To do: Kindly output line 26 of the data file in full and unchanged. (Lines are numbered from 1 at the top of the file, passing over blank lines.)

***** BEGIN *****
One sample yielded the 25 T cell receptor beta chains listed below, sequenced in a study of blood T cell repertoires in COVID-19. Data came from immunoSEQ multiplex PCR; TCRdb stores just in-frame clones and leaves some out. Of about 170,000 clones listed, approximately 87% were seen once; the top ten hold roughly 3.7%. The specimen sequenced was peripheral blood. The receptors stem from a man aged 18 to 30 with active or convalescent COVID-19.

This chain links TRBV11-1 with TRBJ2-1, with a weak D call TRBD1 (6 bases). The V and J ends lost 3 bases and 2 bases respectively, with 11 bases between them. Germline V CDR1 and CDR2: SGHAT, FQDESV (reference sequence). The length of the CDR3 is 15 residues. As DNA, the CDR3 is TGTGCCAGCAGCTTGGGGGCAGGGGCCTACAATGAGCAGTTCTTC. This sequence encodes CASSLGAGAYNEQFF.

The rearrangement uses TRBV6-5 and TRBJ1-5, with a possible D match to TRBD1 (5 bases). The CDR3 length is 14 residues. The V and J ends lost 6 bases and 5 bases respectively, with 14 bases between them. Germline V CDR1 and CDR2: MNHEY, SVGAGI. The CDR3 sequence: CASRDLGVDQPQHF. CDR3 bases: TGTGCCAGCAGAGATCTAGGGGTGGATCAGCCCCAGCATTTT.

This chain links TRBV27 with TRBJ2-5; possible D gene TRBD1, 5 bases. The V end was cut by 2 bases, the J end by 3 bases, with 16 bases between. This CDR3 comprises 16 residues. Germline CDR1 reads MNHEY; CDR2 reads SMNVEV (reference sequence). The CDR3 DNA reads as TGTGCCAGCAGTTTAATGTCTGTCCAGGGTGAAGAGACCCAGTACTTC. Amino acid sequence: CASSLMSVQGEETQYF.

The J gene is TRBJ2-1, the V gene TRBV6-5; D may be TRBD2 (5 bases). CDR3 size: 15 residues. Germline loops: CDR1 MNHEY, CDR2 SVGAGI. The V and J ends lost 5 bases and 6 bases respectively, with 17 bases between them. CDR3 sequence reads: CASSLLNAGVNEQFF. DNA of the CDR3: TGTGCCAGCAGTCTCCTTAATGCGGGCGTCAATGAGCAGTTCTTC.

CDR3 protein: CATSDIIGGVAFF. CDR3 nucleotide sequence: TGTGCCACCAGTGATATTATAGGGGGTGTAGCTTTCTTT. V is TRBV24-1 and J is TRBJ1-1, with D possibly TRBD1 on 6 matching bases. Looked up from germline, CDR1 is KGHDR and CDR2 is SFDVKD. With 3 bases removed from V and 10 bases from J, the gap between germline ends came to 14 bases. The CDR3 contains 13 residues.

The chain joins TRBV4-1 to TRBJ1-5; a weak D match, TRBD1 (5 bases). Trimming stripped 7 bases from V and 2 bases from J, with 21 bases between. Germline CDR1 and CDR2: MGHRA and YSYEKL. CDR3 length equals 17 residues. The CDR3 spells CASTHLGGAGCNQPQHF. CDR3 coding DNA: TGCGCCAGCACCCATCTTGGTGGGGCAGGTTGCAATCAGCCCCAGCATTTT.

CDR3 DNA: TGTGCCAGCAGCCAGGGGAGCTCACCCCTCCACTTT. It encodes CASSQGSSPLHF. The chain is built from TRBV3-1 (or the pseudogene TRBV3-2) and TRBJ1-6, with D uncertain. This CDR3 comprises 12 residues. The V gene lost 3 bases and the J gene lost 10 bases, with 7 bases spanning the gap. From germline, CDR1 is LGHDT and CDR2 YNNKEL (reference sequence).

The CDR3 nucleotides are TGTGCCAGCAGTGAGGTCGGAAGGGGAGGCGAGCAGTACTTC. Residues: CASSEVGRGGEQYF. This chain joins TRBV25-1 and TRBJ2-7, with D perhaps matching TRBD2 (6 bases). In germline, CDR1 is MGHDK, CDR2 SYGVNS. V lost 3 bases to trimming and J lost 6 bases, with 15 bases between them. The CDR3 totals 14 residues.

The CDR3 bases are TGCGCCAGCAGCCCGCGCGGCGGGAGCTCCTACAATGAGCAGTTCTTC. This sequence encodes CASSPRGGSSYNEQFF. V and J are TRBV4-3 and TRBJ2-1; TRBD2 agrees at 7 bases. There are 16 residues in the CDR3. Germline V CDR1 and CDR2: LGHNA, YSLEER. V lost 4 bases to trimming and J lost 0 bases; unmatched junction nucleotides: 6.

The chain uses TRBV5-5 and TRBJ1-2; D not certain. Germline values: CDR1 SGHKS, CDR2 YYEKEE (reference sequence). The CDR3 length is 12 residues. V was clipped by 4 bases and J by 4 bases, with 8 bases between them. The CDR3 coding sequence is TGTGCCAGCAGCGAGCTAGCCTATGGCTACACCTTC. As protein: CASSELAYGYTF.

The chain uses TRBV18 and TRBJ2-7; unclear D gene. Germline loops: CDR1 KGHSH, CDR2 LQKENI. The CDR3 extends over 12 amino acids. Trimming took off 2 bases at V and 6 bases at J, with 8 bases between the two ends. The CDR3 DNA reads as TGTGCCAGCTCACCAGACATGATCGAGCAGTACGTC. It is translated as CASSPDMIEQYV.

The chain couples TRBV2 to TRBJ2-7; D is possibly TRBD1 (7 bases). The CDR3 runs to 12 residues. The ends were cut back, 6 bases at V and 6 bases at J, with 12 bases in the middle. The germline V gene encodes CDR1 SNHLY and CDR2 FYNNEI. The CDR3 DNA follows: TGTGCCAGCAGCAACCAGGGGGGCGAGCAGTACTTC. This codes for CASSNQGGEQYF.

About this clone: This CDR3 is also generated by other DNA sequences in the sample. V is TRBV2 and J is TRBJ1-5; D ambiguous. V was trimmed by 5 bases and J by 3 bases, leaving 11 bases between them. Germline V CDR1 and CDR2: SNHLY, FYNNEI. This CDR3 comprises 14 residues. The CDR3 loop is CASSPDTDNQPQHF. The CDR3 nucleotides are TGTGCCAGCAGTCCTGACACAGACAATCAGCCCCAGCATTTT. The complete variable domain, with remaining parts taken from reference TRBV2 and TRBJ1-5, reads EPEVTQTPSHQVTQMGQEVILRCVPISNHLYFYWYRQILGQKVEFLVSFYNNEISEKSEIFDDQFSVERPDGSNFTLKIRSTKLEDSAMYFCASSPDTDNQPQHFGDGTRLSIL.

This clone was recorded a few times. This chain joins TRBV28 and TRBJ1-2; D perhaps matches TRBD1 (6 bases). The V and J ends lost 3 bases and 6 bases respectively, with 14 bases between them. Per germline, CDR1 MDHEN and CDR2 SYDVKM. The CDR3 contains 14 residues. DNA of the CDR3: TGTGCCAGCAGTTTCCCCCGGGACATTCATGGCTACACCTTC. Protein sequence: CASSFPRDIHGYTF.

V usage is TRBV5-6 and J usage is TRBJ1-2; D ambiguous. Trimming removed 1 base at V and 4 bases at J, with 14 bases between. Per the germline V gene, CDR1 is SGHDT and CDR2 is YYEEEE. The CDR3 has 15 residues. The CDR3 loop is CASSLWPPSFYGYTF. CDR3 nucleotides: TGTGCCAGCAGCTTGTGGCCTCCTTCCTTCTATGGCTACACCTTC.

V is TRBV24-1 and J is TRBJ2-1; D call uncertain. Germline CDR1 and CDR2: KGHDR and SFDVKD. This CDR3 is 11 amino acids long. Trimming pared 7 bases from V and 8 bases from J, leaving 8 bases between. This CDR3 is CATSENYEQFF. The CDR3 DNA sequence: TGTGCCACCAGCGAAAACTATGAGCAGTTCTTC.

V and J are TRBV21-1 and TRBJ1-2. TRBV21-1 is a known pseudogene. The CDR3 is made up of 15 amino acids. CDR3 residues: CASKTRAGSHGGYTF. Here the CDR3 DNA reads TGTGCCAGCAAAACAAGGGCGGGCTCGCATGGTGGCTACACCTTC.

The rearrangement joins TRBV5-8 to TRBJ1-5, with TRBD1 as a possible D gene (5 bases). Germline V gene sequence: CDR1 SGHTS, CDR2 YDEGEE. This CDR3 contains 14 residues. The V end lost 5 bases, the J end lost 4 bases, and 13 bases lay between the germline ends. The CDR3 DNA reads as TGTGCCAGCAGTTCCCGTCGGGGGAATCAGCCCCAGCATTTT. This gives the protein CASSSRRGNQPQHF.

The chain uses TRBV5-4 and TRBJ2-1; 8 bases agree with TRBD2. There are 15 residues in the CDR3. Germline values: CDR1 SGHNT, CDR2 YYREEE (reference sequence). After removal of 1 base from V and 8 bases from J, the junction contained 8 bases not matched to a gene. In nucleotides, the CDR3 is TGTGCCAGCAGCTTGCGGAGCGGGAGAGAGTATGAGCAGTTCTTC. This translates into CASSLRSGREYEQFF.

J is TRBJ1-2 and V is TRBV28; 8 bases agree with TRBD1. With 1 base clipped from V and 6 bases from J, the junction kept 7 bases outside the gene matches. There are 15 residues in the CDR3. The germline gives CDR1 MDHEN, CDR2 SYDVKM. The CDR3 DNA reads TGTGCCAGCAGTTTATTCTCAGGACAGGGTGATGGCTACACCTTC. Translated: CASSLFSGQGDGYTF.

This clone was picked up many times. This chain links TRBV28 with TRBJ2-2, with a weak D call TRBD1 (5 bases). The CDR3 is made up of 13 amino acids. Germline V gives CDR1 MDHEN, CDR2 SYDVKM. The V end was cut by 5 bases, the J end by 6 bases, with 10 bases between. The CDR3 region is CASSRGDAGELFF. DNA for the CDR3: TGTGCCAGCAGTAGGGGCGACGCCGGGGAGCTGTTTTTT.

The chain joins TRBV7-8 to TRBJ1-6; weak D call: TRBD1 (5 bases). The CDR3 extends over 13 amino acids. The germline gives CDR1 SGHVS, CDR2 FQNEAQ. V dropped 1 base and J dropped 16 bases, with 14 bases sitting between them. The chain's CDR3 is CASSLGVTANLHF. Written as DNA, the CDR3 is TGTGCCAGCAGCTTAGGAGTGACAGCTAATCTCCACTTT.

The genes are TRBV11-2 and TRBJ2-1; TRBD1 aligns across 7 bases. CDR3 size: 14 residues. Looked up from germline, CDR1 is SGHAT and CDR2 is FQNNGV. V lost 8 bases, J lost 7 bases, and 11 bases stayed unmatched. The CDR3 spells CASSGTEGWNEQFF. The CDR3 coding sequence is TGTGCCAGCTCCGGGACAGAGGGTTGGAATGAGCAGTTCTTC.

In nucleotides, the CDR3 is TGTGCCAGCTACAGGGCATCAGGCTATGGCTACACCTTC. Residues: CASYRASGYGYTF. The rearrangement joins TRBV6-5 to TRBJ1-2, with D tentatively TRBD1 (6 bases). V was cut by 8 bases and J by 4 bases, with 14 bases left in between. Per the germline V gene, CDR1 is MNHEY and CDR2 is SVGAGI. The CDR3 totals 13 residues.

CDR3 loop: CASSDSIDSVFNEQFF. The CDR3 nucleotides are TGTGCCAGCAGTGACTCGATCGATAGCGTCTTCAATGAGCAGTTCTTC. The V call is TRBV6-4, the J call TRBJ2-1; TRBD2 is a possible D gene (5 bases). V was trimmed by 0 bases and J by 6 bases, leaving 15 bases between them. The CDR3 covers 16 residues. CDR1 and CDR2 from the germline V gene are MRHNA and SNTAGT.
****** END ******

CDR3 loop: CASSDSIDSVFNEQFF. The CDR3 nucleotides are TGTGCCAGCAGTGACTCGATCGATAGCGTCTTCAATGAGCAGTTCTTC. The V call is TRBV6-4, the J call TRBJ2-1; TRBD2 is a possible D gene (5 bases). V was trimmed by 0 bases and J by 6 bases, leaving 15 bases between them. The CDR3 covers 16 residues. CDR1 and CDR2 from the germline V gene are MRHNA and SNTAGT.